March 09, 2020
There isn't much in the way of Philadelphia Eagles news lately, so let's take a look around at what the Dallas Cowboys, New York Giants, and the Washington team are up to.
On Friday of last week, Calvin Watkins of The Dallas Morning News reported that "the Cowboys offered Prescott an average salary of $33 million with a guaranteed contract of $105 million." On Sunday, Mike Fisher of Sports Illustrated's Cowboys site reported that their offer was actually "in excess" of the numbers being reported by Watkins.
Wow, in excess of $105 million guaranteed? How can Prescott turn that down?!?
Well, pretty easily, actually, as he took on the the risk of playing the 2019 season without a new contract, helped his value, and now holds a considerable amount of leverage in contract negotiations.
Ultimately, no matter what the numbers are, it's all noise without knowing the number of years being offered. The Cowboys would love to lock up Prescott for five or more years, with the salary cap expected to explode over that time. Good luck.
As always, Joel Corry from CBS Sports provides outstanding, easy-to-read detailed context on Prescott's situation, in which he notes the costs to use the franchise tag over the next three years.
It is currently projected to be $31.509 million and is subject to further change... A second franchise tag in 2021 at a 20 percent increase over Prescott's 2020 franchise number would be just under $38 million. A third and final franchise tag in 2022 with a 44 percent increase over the 2021 figure would be pretty steep. It would be a little less than $54.5 million.
Although a player hasn't been designated three times since the three franchise tag limitation was implemented in the 2006 CBA, this fact may not stop France from using the prospect of Prescott being franchised multiple times as justification for seeking a deal averaging significantly more than Wilson's $35 million per year especially if Dallas is insistent on a lengthy deal. Prescott would make just over $123.75 million with three straight franchise tags.
Translation: Offers of anything close to the roughly $32-33 million per year deals signed by Carson Wentz and Jared Goff prior to the 2019 season are laughable, given Prescott's leverage.
The Cowboys have until Thursday to use the franchise tag on Prescott.
Prior to the 2019 season, Trent Williams steadfastly communicated that he was never going to play for Washington again. Rather than cut his losses and acquire valuable assets in a trade for Williams, Bruce Allen instead just let Williams (and the situation as a whole) rot for a season. Williams' value has no doubt decreased significantly over the last year, as he is a year older (he'll turn 32 in July), a year removed from playing, and he's now also requiring a new contract.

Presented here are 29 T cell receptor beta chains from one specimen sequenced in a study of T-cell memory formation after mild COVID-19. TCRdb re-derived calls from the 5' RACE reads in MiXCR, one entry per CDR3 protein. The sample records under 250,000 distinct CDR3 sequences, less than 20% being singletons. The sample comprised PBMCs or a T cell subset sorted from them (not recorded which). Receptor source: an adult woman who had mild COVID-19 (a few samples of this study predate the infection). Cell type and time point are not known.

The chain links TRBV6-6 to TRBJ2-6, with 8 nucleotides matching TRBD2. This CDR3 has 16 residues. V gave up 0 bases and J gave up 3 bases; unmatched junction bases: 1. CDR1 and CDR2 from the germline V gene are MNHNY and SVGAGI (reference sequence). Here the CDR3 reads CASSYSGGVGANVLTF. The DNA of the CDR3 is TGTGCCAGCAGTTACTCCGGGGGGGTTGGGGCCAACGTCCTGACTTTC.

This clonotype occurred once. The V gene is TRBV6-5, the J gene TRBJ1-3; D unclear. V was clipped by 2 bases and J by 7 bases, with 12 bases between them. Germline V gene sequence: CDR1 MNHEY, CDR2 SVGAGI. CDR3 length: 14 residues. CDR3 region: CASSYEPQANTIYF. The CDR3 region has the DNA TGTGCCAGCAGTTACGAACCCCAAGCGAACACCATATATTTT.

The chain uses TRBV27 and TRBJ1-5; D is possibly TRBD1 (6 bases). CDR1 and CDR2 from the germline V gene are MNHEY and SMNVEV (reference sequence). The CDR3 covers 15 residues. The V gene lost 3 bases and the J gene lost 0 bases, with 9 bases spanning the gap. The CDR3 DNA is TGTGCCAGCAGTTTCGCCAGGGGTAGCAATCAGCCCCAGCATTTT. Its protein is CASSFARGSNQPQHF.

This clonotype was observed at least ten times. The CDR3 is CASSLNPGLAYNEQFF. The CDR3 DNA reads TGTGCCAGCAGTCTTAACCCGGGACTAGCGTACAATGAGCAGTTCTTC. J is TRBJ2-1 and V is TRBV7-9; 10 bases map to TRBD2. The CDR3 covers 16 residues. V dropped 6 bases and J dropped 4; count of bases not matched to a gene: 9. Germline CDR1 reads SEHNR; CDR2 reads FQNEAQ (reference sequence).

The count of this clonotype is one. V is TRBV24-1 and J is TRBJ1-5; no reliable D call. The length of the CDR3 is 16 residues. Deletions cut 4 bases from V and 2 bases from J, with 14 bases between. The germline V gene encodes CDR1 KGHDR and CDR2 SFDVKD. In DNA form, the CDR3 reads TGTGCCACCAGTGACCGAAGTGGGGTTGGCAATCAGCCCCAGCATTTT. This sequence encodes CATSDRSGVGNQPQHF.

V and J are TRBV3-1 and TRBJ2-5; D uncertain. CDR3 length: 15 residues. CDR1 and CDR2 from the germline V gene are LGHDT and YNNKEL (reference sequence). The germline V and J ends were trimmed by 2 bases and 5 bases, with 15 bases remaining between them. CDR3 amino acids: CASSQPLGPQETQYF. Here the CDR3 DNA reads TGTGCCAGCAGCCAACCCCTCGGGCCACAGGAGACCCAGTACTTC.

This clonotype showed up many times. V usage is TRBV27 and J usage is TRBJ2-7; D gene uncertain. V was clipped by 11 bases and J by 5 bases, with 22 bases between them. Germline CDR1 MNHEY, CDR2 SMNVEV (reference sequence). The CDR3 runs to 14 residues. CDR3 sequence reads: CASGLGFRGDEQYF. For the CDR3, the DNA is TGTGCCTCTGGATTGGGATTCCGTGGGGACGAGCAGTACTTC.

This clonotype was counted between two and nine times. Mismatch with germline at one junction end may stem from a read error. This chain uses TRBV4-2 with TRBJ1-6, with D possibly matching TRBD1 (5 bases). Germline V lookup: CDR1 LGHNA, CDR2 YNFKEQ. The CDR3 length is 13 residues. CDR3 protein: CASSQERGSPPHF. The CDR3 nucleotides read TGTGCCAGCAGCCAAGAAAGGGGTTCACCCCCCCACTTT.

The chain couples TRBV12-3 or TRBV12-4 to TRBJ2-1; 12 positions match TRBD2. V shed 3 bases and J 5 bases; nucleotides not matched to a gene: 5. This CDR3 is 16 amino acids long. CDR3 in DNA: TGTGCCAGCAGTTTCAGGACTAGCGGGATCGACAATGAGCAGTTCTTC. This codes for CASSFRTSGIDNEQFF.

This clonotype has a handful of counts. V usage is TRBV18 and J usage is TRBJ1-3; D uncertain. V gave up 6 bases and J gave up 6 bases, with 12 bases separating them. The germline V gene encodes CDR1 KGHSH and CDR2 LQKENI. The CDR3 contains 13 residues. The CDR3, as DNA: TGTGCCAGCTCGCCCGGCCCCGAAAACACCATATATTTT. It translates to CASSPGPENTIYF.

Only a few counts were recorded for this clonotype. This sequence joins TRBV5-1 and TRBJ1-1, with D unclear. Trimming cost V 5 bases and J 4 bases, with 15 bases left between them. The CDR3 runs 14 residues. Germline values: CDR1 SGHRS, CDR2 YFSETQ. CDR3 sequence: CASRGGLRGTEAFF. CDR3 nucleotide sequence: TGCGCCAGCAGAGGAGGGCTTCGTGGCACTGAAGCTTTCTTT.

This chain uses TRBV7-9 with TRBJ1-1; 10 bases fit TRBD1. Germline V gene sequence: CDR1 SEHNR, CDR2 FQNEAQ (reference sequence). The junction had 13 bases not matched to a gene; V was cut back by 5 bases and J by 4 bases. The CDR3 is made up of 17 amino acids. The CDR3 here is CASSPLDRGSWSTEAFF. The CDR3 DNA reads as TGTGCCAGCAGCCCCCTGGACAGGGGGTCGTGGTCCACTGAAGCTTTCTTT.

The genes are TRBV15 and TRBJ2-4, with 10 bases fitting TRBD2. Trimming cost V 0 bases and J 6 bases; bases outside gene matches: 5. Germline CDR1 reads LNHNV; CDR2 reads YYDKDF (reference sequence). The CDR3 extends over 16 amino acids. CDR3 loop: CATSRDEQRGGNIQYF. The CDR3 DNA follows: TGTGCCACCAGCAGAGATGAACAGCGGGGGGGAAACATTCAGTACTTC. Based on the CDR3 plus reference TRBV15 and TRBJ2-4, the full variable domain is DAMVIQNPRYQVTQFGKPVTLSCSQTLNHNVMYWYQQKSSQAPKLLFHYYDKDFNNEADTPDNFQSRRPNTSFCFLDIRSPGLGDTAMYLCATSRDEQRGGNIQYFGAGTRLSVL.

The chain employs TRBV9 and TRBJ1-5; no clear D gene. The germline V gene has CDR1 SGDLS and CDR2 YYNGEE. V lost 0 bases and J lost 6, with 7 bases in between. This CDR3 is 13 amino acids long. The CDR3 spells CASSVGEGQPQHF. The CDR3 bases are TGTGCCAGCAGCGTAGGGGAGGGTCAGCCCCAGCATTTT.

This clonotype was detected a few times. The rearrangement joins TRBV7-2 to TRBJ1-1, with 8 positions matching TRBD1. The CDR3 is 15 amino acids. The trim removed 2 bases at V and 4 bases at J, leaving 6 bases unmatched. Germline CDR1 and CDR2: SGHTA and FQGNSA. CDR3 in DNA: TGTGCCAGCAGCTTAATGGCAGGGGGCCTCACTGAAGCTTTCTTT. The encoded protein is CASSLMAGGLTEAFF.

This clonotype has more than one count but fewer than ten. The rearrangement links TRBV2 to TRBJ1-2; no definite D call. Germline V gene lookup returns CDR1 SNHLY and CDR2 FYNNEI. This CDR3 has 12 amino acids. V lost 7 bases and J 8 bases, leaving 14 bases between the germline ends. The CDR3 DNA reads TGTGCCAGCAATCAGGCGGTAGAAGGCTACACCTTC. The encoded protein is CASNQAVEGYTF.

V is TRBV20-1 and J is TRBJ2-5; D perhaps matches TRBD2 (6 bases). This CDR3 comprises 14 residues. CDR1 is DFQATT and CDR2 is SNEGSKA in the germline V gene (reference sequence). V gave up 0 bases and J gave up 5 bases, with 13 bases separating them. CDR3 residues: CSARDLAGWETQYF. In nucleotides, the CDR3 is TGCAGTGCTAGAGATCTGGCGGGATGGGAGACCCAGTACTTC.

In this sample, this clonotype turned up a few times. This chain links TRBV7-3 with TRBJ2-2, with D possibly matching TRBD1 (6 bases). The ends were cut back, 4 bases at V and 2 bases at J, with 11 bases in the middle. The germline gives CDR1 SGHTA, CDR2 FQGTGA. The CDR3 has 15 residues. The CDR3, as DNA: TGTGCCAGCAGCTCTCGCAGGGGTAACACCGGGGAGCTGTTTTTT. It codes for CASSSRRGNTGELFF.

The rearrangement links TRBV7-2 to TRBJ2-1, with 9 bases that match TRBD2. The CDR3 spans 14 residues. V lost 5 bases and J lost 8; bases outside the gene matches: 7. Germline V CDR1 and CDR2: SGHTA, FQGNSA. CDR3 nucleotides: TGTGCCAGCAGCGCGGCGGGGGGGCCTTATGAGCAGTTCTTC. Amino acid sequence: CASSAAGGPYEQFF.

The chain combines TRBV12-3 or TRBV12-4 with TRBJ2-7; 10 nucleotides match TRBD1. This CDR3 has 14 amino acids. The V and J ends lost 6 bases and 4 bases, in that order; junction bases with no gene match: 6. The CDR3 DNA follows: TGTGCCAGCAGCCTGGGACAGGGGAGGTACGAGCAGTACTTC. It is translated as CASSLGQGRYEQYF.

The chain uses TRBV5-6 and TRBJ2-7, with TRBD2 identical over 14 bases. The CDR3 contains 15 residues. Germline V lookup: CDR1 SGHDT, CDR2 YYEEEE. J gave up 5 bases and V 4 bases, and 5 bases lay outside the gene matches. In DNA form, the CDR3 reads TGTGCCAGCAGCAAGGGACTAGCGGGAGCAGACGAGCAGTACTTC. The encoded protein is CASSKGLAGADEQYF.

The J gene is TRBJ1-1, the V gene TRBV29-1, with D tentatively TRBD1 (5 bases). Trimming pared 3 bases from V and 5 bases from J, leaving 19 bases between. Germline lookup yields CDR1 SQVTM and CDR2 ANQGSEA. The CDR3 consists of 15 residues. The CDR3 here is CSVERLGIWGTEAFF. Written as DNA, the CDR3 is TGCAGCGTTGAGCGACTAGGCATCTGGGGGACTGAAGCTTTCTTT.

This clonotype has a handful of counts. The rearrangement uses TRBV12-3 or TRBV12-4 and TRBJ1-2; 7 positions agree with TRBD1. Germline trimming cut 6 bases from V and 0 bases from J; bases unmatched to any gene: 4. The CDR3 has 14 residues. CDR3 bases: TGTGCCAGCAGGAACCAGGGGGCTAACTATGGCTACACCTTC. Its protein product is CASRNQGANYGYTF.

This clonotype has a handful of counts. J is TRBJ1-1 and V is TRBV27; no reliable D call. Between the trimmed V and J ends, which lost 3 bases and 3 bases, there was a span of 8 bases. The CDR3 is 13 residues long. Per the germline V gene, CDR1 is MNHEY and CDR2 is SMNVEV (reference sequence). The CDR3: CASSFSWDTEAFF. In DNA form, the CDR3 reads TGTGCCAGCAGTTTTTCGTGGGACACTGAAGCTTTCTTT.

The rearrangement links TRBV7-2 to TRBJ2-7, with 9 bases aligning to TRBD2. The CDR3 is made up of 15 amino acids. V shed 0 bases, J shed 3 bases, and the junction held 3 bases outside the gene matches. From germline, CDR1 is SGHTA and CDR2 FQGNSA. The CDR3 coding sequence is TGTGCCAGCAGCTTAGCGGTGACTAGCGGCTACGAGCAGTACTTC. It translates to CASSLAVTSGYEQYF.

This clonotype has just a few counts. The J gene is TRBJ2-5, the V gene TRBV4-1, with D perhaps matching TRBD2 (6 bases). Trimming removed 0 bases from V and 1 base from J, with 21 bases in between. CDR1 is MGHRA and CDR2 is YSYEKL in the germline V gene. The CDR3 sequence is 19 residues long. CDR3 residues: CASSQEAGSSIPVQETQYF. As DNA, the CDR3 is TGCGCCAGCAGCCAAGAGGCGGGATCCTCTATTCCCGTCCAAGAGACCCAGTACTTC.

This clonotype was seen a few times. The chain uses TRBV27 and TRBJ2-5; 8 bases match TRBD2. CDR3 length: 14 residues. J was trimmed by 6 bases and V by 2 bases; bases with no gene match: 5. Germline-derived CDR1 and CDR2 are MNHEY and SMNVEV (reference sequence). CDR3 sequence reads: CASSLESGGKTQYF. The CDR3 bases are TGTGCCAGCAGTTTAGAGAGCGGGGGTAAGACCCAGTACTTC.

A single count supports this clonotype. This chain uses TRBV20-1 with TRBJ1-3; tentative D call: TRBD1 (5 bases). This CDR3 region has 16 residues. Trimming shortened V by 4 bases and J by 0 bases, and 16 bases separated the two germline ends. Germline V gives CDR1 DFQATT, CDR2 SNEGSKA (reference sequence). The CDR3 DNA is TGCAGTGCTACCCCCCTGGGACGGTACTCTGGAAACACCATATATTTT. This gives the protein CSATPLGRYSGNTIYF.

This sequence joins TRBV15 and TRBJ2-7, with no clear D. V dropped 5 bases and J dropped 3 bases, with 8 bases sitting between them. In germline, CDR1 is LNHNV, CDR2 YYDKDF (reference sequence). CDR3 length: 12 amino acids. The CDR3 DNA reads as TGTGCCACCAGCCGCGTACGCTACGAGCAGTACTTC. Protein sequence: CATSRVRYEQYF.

One of new head coach Ron Rivera's first priorities was to communicate with Williams, which was a positive step in mending the relationship between Williams and the team. With Williams evidently maintaining that he'd prefer to be elsewhere, Rivera will allow Williams to seek a trade, showing a diplomatic shift in front office behavior, per JP Finlay of NBC Washington.
Unfortunately for Washington, the 2020 NFL Draft is loaded with offensive linemen likely to go Round 1. For example, Daniel Jeremiah had four offensive linemen going top 10 in his most recent mock draft.
The guess here is that Williams will go to a contender for something close to a third-round pick.
Per Tony Pauline of ProFootballNetwork, the Giants could get into a bidding war with the Eagles for Byron Jones, via a mailbag post.
What have you heard about the Philadelphia Eagles and Byron Jones?
Throughout the week of the NFL Combine, everything I heard pointed to the Philadelphia Eagles being the favorite for CB Byron Jones. Then late in the weekend, someone told me to “expect the Eagles and New York Giants to get into a bidding war for Jones.” As I reported last week – Jones is going to make a lot of money and he’ll be able to pick the team he wants to play for.
That makes sense. If you think the Eagles' corners were bad in 2019, the Giants' were probably worse, especially after they (rightfully) released Janoris Jenkins for initially using a slur on Twitter, and then being unapologetic for it thereafter.
Money being equal, the Eagles would seemingly be a more desirable destination, with an established "player-friendly" coach in Doug Pederson, and you know, a far better chance of competing for a Super Bowl.